I was in the sixth grade, and my new social studies book was entitled, The World Was Wide. John Glenn had just orbited the earth, twice. I remember thinking about that title and how exciting and yet how sad that it was that the days of Magellan and Sir Edmund Hillary, and Perry and Scott were behind us. At the same time, I wanted to go to the places that they had touched and written about.
I’ve been lucky enough to have found Eric, my best friend, who also likes adventure hiking, camping, and exploring other cultures and countries. My exposure to other people and other cultures opened my eyes to all aspects of the human condition: the joys, acts of bravery, and human suffering. It has been my search to explore and understand this planet that has shaped my course in life and desire to end the condition of homelessness.
Eric and I met at a time when we both wore the clothes of younger men. Our first trip ever took us over land into Canada in a paintless, eight-cylinder Chevy Biscayne that spewed oil and blew smoke. We were at the Canadian border and were almost refused entry because the authorities suspected we were driving the car into their country only to abandon it there.
The truth was, we were doing everything possible, including using duct tape and making cardboard gaskets, to keep it running. Our destination was Algonquin Park, 42,000 pristine acres of Canadian Wilderness, where we took the Polar Bear Express as far north as the train would carry us, and then into Inuit (often referred to as Canadian Eskimos) country.
Another trip took us up the Amazon River and into the Peruvian Andes, where we climbed Mount Sulkantay. Eric has been to Africa three times and had malaria as many times. He fooled me into thinking he had contracted another malaria strain when actually it was soroche, or altitude sickness. This condition can drive a person violently mad and, if not treated, can immediately end in death.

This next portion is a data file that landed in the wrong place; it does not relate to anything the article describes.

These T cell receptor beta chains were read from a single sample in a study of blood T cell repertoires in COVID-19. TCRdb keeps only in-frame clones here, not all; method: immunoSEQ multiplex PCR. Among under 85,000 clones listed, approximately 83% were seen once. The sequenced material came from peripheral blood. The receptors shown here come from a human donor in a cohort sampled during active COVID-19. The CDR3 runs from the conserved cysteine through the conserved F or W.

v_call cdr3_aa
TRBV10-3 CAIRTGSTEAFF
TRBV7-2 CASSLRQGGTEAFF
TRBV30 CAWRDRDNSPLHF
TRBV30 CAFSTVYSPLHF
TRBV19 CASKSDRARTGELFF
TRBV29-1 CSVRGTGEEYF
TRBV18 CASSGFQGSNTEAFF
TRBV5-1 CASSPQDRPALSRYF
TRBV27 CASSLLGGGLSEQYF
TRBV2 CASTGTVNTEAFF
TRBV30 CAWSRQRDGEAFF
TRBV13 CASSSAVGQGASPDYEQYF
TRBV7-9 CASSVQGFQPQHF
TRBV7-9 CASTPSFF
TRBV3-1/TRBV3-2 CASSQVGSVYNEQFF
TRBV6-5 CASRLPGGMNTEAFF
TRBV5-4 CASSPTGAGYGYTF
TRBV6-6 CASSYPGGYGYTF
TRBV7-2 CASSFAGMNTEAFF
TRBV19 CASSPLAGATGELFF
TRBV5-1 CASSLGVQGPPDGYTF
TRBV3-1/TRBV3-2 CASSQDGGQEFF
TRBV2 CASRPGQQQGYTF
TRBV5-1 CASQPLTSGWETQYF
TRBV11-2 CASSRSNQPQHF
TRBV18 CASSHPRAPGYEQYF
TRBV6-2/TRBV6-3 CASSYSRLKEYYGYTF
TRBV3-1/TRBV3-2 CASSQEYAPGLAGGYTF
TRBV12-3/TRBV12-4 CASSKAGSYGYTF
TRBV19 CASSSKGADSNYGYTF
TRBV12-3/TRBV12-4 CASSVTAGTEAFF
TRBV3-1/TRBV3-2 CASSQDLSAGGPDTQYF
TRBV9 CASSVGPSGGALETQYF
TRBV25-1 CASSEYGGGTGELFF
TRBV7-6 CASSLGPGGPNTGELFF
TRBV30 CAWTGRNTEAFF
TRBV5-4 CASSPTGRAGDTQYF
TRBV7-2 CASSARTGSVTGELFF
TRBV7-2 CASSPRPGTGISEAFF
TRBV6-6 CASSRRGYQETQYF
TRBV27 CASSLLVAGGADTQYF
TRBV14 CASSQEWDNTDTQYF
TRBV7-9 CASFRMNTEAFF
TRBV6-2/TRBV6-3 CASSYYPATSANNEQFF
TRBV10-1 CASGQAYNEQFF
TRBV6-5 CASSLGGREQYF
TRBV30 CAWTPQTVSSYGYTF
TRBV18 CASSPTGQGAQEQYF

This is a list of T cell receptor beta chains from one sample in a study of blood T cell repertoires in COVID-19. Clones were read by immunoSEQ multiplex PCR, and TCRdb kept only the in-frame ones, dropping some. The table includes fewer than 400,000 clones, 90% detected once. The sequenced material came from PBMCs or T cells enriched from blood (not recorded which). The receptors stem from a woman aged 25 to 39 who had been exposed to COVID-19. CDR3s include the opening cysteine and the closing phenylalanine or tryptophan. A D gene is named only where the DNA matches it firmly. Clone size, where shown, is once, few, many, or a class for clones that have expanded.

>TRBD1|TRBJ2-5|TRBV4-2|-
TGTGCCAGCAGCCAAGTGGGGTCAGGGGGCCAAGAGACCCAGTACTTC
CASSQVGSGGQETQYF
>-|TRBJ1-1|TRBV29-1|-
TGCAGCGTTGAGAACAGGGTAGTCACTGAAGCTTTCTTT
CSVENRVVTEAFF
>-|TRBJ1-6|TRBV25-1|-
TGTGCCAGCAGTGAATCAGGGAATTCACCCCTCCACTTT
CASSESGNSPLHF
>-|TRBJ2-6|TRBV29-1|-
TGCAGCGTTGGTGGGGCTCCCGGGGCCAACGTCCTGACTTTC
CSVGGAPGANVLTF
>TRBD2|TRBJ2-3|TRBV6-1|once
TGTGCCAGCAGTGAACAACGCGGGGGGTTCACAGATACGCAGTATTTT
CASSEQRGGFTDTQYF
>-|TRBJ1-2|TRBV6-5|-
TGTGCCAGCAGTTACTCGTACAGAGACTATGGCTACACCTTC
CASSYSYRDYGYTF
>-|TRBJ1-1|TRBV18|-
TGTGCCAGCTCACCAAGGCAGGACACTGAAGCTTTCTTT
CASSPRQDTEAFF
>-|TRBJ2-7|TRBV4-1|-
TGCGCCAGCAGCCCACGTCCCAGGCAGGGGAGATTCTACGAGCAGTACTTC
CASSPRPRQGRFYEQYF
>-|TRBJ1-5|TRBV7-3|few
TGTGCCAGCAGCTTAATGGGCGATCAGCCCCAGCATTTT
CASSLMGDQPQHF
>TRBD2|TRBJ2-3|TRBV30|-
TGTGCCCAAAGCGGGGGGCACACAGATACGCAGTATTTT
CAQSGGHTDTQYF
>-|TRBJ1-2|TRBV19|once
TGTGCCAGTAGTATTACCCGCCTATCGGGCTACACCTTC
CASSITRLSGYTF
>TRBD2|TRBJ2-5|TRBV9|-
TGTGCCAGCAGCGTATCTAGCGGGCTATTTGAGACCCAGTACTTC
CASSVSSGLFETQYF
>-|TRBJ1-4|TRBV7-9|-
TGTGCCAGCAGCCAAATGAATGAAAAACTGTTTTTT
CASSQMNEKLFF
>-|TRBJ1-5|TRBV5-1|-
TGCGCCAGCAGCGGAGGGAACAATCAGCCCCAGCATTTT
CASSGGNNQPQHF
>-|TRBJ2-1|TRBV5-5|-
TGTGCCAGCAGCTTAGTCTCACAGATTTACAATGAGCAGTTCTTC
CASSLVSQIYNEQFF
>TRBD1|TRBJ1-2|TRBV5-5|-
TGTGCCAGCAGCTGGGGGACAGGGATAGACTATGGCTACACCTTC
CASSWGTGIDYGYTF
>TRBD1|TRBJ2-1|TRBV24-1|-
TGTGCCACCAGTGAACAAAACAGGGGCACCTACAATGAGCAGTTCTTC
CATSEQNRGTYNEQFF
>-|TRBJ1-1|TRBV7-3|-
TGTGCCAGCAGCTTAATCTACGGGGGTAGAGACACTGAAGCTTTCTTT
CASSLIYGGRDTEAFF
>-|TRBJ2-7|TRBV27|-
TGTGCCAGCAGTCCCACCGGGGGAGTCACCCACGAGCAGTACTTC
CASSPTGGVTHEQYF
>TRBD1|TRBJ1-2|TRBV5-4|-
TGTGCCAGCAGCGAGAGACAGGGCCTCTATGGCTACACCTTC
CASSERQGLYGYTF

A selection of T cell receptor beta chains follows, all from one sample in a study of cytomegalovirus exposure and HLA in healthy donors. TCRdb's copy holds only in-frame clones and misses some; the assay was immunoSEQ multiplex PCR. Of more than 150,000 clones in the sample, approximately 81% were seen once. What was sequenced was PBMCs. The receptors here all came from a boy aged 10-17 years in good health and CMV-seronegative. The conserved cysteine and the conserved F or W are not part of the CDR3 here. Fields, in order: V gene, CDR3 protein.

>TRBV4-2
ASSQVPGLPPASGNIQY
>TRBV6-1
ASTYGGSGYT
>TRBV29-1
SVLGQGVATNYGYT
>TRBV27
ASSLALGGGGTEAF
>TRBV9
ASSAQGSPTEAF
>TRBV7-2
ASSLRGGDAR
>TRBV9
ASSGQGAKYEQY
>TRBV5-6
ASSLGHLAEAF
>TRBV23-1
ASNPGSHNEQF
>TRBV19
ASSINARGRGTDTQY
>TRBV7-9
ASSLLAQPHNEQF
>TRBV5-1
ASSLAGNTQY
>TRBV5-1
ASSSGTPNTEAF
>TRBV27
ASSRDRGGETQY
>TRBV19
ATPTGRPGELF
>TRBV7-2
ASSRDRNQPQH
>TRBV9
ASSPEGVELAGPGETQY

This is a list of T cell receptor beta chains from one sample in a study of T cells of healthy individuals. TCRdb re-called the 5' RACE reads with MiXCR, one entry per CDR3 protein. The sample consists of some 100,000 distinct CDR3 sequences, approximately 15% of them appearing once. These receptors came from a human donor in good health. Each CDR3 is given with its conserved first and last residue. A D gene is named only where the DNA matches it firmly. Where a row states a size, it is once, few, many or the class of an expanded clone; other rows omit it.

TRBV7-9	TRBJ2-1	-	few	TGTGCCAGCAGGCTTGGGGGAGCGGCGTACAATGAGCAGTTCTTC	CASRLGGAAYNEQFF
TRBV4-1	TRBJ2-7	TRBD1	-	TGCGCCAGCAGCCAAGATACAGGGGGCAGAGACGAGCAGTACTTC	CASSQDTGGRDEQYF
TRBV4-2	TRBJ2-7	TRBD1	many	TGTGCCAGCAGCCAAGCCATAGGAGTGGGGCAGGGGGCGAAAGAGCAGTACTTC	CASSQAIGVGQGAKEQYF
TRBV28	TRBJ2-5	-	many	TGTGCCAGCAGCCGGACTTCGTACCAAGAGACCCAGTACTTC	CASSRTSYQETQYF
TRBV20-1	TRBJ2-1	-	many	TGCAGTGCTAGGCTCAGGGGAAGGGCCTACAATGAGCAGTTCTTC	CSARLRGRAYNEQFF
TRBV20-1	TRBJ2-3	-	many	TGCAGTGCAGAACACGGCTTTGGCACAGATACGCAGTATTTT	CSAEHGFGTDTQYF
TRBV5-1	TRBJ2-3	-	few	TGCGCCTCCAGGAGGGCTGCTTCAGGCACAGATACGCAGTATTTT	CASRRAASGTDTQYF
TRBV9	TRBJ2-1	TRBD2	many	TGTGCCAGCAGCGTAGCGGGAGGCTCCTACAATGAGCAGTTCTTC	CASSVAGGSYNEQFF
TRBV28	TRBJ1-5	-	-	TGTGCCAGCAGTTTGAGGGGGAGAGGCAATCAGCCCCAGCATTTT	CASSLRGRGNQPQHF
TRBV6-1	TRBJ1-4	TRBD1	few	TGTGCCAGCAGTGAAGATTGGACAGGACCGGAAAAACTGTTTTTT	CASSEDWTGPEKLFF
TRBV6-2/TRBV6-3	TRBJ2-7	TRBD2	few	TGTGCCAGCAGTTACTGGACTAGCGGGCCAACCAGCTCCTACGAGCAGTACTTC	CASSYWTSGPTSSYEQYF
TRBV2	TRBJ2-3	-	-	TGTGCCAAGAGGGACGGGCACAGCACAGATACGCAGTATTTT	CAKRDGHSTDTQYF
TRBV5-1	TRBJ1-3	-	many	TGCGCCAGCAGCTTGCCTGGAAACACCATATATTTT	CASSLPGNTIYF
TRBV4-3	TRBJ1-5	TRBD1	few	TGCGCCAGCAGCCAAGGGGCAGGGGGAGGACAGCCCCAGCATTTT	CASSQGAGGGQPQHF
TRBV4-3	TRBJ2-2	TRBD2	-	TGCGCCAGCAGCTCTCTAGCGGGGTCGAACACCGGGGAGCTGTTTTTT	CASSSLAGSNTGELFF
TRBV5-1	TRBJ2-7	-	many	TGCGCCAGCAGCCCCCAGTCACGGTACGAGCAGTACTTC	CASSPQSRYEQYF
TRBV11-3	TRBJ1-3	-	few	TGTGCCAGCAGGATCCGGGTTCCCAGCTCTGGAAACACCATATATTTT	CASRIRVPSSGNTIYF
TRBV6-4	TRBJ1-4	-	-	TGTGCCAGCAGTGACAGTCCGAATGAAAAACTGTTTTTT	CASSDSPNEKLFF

In 1983, Eric and I ended upon a shared expedition of our own device when we left the unauthorized borders of the Shawa Province surrounding Addis Ababa and delved into the forbidden Simien Mountains of Ethiopia, with 1,000-meter sheer drops, in search of the Falashas. They have been referred to as the Black Jews and purported to be people of the Diaspora, when, according to the Bible, they were scattered to the corners of the Earth.
Obviously, we “rough-travel,” which means we travel any way we can, and for as cheap as possible. We have also, for various reasons, attached ourselves to more organized treks or parts of organized treks as part of our travels.
One such trip was our foray into China in 2007. We joined an Earth Watch Expedition, when we became part of an exploratory team that went deep into China and Mongolia, and into the Gobi Desert in search of water. In a time when the true value of water is only just now being realized for its worldwide implications, I hope you will be fascinated with our journey into the land of nomads, camels, and the highest sand dunes in the world. Click here to read it.